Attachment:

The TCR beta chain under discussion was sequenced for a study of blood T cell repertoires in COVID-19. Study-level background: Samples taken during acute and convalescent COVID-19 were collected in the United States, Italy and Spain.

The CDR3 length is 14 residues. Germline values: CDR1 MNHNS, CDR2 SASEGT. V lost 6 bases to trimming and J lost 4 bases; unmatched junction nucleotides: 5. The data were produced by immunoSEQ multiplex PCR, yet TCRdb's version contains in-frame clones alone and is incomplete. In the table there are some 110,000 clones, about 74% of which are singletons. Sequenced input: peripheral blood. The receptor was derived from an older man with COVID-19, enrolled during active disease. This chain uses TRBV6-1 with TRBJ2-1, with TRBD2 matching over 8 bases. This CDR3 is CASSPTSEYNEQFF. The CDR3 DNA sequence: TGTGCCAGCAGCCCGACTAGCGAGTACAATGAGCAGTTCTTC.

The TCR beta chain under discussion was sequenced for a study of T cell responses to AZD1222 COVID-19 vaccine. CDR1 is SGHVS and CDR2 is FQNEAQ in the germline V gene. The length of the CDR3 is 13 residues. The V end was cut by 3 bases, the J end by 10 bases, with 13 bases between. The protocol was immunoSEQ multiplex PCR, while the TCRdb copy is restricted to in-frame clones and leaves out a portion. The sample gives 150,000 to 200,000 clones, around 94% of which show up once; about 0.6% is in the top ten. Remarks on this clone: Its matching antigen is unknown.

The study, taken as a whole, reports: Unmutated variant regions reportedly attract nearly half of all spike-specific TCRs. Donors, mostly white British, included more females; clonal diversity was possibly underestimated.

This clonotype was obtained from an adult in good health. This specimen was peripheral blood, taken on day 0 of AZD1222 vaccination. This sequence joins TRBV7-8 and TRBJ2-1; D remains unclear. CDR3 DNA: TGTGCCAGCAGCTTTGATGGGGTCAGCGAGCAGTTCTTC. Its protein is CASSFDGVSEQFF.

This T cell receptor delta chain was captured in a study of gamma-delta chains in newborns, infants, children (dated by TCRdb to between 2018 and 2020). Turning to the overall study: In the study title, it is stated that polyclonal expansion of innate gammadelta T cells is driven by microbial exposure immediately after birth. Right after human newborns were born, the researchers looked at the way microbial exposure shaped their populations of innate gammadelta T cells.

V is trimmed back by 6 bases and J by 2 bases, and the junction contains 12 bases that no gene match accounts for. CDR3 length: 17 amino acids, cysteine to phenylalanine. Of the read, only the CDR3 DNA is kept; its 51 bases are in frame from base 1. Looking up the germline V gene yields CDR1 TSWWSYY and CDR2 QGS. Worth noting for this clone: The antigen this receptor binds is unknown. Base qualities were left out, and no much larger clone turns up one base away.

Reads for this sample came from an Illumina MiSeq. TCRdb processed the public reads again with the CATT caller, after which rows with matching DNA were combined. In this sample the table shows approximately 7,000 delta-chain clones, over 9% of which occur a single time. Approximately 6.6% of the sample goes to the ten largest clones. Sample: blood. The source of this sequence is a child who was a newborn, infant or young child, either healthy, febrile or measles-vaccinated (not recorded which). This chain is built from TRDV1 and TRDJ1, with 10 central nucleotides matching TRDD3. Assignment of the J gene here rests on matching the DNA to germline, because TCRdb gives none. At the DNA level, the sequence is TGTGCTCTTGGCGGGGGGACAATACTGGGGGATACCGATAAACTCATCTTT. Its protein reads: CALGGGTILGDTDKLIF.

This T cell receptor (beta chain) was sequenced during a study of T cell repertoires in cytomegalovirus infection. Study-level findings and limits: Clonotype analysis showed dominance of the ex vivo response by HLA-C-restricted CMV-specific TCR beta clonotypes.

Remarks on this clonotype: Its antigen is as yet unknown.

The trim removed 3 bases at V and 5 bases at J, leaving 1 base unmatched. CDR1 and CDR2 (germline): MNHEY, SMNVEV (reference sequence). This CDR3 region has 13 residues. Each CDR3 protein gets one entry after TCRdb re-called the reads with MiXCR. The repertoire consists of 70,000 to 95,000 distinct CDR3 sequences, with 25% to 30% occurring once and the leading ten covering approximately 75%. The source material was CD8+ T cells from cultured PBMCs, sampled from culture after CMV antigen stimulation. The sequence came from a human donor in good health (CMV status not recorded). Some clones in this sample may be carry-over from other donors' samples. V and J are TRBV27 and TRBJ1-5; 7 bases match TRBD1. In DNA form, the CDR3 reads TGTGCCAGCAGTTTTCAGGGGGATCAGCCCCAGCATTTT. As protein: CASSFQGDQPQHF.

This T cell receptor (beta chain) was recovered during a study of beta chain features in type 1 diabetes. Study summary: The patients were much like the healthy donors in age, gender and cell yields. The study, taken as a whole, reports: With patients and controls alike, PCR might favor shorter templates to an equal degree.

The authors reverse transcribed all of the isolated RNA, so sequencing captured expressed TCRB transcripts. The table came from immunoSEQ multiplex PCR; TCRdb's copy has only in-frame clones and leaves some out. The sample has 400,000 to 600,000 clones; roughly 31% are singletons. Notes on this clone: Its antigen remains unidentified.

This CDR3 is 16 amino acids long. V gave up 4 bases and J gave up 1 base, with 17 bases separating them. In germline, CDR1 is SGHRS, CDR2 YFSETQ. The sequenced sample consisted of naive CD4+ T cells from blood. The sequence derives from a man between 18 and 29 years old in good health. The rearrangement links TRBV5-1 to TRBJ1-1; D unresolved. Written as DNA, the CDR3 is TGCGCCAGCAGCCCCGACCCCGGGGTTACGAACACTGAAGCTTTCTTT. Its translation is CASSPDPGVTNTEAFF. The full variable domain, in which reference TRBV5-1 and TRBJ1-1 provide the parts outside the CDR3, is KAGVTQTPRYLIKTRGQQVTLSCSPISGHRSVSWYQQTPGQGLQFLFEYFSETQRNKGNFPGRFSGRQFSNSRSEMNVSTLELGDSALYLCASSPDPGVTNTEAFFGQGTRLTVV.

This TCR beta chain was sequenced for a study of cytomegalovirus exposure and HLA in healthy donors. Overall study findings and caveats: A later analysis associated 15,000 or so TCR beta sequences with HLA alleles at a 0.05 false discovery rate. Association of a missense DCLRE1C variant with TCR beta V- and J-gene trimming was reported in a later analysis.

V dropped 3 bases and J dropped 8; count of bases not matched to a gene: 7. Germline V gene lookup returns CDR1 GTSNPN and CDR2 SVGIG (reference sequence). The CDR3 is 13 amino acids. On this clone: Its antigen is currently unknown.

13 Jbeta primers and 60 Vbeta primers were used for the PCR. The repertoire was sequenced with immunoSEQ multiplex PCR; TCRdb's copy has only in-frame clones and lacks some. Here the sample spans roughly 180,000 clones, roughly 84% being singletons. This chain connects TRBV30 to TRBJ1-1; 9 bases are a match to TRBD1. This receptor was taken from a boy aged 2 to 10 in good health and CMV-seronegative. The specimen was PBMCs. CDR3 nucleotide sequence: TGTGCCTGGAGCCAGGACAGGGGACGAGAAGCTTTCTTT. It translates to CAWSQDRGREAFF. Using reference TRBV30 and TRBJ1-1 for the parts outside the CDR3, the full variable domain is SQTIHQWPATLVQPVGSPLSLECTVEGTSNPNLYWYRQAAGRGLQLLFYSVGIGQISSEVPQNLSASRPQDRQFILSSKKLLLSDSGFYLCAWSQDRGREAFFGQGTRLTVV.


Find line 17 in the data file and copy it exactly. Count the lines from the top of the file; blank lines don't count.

13 Jbeta primers and 60 Vbeta primers were used for the PCR. The repertoire was sequenced with immunoSEQ multiplex PCR; TCRdb's copy has only in-frame clones and lacks some. Here the sample spans roughly 180,000 clones, roughly 84% being singletons. This chain connects TRBV30 to TRBJ1-1; 9 bases are a match to TRBD1. This receptor was taken from a boy aged 2 to 10 in good health and CMV-seronegative. The specimen was PBMCs. CDR3 nucleotide sequence: TGTGCCTGGAGCCAGGACAGGGGACGAGAAGCTTTCTTT. It translates to CAWSQDRGREAFF. Using reference TRBV30 and TRBJ1-1 for the parts outside the CDR3, the full variable domain is SQTIHQWPATLVQPVGSPLSLECTVEGTSNPNLYWYRQAAGRGLQLLFYSVGIGQISSEVPQNLSASRPQDRQFILSSKKLLLSDSGFYLCAWSQDRGREAFFGQGTRLTVV.